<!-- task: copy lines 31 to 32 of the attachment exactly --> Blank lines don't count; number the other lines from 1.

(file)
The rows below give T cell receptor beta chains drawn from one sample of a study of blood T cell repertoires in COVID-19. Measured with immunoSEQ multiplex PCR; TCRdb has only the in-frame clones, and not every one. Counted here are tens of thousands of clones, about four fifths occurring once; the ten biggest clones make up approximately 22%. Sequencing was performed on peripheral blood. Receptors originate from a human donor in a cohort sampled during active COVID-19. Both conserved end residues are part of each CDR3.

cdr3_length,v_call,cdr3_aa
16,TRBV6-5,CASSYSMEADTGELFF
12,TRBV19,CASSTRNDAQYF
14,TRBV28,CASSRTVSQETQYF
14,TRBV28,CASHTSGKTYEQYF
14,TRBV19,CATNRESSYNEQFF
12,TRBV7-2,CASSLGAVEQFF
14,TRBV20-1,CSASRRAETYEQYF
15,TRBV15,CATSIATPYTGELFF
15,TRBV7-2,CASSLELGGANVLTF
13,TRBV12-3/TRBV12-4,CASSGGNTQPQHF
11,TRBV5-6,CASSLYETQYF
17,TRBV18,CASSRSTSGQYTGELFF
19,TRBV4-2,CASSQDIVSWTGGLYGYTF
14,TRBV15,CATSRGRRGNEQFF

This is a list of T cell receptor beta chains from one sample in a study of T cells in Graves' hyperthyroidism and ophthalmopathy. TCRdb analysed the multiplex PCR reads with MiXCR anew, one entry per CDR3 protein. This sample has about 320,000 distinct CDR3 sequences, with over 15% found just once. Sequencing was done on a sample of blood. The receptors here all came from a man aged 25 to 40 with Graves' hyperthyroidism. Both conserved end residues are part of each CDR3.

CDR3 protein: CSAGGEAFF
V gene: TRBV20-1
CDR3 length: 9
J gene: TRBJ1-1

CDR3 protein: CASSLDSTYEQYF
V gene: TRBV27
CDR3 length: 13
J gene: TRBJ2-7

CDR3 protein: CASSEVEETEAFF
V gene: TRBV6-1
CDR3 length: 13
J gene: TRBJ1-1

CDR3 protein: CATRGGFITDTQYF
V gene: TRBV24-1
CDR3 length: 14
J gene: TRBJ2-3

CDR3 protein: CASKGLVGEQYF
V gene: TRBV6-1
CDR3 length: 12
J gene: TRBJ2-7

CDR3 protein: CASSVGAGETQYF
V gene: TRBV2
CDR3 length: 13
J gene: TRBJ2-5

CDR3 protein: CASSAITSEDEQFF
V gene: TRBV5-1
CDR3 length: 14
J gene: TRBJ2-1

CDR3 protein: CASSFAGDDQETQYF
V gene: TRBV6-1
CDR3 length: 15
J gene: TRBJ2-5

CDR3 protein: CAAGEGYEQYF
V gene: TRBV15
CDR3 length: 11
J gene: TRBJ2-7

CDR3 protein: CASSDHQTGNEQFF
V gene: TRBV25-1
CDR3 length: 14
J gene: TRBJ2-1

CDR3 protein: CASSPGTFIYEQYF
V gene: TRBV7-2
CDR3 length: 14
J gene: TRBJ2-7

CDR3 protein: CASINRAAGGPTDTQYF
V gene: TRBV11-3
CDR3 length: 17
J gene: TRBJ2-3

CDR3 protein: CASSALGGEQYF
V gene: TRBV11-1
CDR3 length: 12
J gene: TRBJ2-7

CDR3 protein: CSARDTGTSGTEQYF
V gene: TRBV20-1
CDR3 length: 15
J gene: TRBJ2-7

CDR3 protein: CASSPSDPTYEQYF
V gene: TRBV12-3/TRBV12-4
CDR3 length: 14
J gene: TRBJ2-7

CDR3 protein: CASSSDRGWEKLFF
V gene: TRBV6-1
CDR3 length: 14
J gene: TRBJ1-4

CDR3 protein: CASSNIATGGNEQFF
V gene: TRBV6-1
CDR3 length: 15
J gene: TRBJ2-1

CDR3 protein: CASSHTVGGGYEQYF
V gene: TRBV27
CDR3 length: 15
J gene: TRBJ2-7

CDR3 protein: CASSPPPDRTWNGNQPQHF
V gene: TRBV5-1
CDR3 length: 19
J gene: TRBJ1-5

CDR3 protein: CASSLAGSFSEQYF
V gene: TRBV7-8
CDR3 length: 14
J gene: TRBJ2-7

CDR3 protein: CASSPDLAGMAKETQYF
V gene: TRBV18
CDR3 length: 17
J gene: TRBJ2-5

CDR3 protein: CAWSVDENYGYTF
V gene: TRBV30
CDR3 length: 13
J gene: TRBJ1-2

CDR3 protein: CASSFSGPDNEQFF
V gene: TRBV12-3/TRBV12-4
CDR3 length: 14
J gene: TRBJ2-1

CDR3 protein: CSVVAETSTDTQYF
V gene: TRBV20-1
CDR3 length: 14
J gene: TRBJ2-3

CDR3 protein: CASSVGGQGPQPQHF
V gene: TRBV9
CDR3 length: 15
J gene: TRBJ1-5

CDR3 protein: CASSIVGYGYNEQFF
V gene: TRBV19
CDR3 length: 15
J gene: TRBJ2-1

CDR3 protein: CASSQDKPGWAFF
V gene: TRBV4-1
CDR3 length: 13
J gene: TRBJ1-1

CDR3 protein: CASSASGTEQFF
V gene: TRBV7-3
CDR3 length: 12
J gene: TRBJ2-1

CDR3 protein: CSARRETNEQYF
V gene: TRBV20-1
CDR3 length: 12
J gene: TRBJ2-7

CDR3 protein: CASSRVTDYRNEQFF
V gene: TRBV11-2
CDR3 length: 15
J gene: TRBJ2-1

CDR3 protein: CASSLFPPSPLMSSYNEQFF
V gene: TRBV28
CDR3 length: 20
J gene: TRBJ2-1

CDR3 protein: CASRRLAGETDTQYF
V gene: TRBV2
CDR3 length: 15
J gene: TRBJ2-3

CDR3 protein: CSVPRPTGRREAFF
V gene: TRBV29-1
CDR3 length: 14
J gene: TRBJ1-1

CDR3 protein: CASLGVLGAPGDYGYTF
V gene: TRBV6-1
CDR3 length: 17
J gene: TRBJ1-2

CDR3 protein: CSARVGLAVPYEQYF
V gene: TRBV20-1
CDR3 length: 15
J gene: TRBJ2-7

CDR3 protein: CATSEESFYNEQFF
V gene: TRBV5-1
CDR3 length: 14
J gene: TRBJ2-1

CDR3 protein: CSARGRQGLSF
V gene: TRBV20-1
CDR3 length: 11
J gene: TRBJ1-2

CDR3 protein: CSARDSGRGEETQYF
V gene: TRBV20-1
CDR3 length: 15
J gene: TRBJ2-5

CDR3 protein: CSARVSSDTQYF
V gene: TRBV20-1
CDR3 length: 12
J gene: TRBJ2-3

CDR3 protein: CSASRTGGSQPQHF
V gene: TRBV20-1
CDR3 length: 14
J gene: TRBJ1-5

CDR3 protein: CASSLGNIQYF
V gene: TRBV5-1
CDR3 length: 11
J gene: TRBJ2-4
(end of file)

V gene: TRBV24-1
CDR3 length: 14